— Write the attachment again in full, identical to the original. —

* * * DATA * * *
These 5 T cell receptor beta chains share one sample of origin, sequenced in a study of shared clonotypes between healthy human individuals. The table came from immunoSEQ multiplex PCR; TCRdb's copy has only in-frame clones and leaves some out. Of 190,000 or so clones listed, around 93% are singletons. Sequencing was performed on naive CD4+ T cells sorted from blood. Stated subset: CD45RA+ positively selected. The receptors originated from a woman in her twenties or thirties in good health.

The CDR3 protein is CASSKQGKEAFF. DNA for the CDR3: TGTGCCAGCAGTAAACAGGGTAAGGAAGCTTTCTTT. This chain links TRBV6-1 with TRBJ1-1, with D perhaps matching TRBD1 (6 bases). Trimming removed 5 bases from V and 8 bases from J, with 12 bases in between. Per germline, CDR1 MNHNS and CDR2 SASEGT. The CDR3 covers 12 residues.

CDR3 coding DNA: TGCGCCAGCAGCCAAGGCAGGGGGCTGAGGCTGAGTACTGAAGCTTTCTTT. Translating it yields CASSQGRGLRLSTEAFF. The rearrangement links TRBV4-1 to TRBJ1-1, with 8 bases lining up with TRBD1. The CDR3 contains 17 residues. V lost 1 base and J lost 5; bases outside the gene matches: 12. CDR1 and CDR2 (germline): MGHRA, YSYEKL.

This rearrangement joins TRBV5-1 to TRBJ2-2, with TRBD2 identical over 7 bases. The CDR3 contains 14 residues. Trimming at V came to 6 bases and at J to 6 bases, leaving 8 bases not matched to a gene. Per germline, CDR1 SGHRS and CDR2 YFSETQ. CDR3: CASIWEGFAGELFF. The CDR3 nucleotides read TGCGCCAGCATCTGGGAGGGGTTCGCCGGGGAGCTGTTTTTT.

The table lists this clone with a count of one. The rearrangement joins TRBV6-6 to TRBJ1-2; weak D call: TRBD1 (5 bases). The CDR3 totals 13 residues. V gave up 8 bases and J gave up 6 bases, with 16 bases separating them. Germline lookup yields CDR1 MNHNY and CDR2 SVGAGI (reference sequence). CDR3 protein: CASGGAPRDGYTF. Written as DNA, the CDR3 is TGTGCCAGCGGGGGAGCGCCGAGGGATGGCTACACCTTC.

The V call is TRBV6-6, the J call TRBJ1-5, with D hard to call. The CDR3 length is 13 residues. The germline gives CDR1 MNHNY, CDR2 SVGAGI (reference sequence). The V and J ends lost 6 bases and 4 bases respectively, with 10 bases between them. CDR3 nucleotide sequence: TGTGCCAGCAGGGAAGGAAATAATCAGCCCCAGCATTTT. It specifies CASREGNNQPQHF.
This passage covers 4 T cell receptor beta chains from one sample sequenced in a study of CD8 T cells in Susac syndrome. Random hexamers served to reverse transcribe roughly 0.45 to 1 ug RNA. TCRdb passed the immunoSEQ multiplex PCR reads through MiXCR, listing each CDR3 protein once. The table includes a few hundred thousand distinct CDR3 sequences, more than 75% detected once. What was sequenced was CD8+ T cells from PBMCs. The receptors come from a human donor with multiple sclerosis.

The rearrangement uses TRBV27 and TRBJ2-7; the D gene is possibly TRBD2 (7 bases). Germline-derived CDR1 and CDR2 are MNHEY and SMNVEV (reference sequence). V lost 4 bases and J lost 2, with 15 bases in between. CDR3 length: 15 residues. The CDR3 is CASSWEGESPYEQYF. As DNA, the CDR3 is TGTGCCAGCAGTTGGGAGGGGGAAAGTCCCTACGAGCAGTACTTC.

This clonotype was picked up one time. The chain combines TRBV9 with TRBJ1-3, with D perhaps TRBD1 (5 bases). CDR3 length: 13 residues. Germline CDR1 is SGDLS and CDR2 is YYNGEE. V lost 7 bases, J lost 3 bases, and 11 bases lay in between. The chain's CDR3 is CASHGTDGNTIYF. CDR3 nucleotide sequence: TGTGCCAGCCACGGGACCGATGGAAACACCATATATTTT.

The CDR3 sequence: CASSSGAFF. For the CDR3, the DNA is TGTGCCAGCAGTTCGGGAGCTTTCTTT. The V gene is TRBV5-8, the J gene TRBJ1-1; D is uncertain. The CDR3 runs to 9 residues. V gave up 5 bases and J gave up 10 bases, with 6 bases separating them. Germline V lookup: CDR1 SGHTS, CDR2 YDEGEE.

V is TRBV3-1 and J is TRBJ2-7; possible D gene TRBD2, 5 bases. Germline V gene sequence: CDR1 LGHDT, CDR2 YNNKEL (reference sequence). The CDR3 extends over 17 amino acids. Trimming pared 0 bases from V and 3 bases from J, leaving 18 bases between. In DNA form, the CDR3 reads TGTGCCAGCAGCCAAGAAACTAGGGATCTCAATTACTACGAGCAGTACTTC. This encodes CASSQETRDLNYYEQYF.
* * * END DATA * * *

These 5 T cell receptor beta chains share one sample of origin, sequenced in a study of shared clonotypes between healthy human individuals. The table came from immunoSEQ multiplex PCR; TCRdb's copy has only in-frame clones and leaves some out. Of 190,000 or so clones listed, around 93% are singletons. Sequencing was performed on naive CD4+ T cells sorted from blood. Stated subset: CD45RA+ positively selected. The receptors originated from a woman in her twenties or thirties in good health.

The CDR3 protein is CASSKQGKEAFF. DNA for the CDR3: TGTGCCAGCAGTAAACAGGGTAAGGAAGCTTTCTTT. This chain links TRBV6-1 with TRBJ1-1, with D perhaps matching TRBD1 (6 bases). Trimming removed 5 bases from V and 8 bases from J, with 12 bases in between. Per germline, CDR1 MNHNS and CDR2 SASEGT. The CDR3 covers 12 residues.

CDR3 coding DNA: TGCGCCAGCAGCCAAGGCAGGGGGCTGAGGCTGAGTACTGAAGCTTTCTTT. Translating it yields CASSQGRGLRLSTEAFF. The rearrangement links TRBV4-1 to TRBJ1-1, with 8 bases lining up with TRBD1. The CDR3 contains 17 residues. V lost 1 base and J lost 5; bases outside the gene matches: 12. CDR1 and CDR2 (germline): MGHRA, YSYEKL.

This rearrangement joins TRBV5-1 to TRBJ2-2, with TRBD2 identical over 7 bases. The CDR3 contains 14 residues. Trimming at V came to 6 bases and at J to 6 bases, leaving 8 bases not matched to a gene. Per germline, CDR1 SGHRS and CDR2 YFSETQ. CDR3: CASIWEGFAGELFF. The CDR3 nucleotides read TGCGCCAGCATCTGGGAGGGGTTCGCCGGGGAGCTGTTTTTT.

The table lists this clone with a count of one. The rearrangement joins TRBV6-6 to TRBJ1-2; weak D call: TRBD1 (5 bases). The CDR3 totals 13 residues. V gave up 8 bases and J gave up 6 bases, with 16 bases separating them. Germline lookup yields CDR1 MNHNY and CDR2 SVGAGI (reference sequence). CDR3 protein: CASGGAPRDGYTF. Written as DNA, the CDR3 is TGTGCCAGCGGGGGAGCGCCGAGGGATGGCTACACCTTC.

The V call is TRBV6-6, the J call TRBJ1-5, with D hard to call. The CDR3 length is 13 residues. The germline gives CDR1 MNHNY, CDR2 SVGAGI (reference sequence). The V and J ends lost 6 bases and 4 bases respectively, with 10 bases between them. CDR3 nucleotide sequence: TGTGCCAGCAGGGAAGGAAATAATCAGCCCCAGCATTTT. It specifies CASREGNNQPQHF.
This passage covers 4 T cell receptor beta chains from one sample sequenced in a study of CD8 T cells in Susac syndrome. Random hexamers served to reverse transcribe roughly 0.45 to 1 ug RNA. TCRdb passed the immunoSEQ multiplex PCR reads through MiXCR, listing each CDR3 protein once. The table includes a few hundred thousand distinct CDR3 sequences, more than 75% detected once. What was sequenced was CD8+ T cells from PBMCs. The receptors come from a human donor with multiple sclerosis.

The rearrangement uses TRBV27 and TRBJ2-7; the D gene is possibly TRBD2 (7 bases). Germline-derived CDR1 and CDR2 are MNHEY and SMNVEV (reference sequence). V lost 4 bases and J lost 2, with 15 bases in between. CDR3 length: 15 residues. The CDR3 is CASSWEGESPYEQYF. As DNA, the CDR3 is TGTGCCAGCAGTTGGGAGGGGGAAAGTCCCTACGAGCAGTACTTC.

This clonotype was picked up one time. The chain combines TRBV9 with TRBJ1-3, with D perhaps TRBD1 (5 bases). CDR3 length: 13 residues. Germline CDR1 is SGDLS and CDR2 is YYNGEE. V lost 7 bases, J lost 3 bases, and 11 bases lay in between. The chain's CDR3 is CASHGTDGNTIYF. CDR3 nucleotide sequence: TGTGCCAGCCACGGGACCGATGGAAACACCATATATTTT.

The CDR3 sequence: CASSSGAFF. For the CDR3, the DNA is TGTGCCAGCAGTTCGGGAGCTTTCTTT. The V gene is TRBV5-8, the J gene TRBJ1-1; D is uncertain. The CDR3 runs to 9 residues. V gave up 5 bases and J gave up 10 bases, with 6 bases separating them. Germline V lookup: CDR1 SGHTS, CDR2 YDEGEE.

V is TRBV3-1 and J is TRBJ2-7; possible D gene TRBD2, 5 bases. Germline V gene sequence: CDR1 LGHDT, CDR2 YNNKEL (reference sequence). The CDR3 extends over 17 amino acids. Trimming pared 0 bases from V and 3 bases from J, leaving 18 bases between. In DNA form, the CDR3 reads TGTGCCAGCAGCCAAGAAACTAGGGATCTCAATTACTACGAGCAGTACTTC. This encodes CASSQETRDLNYYEQYF.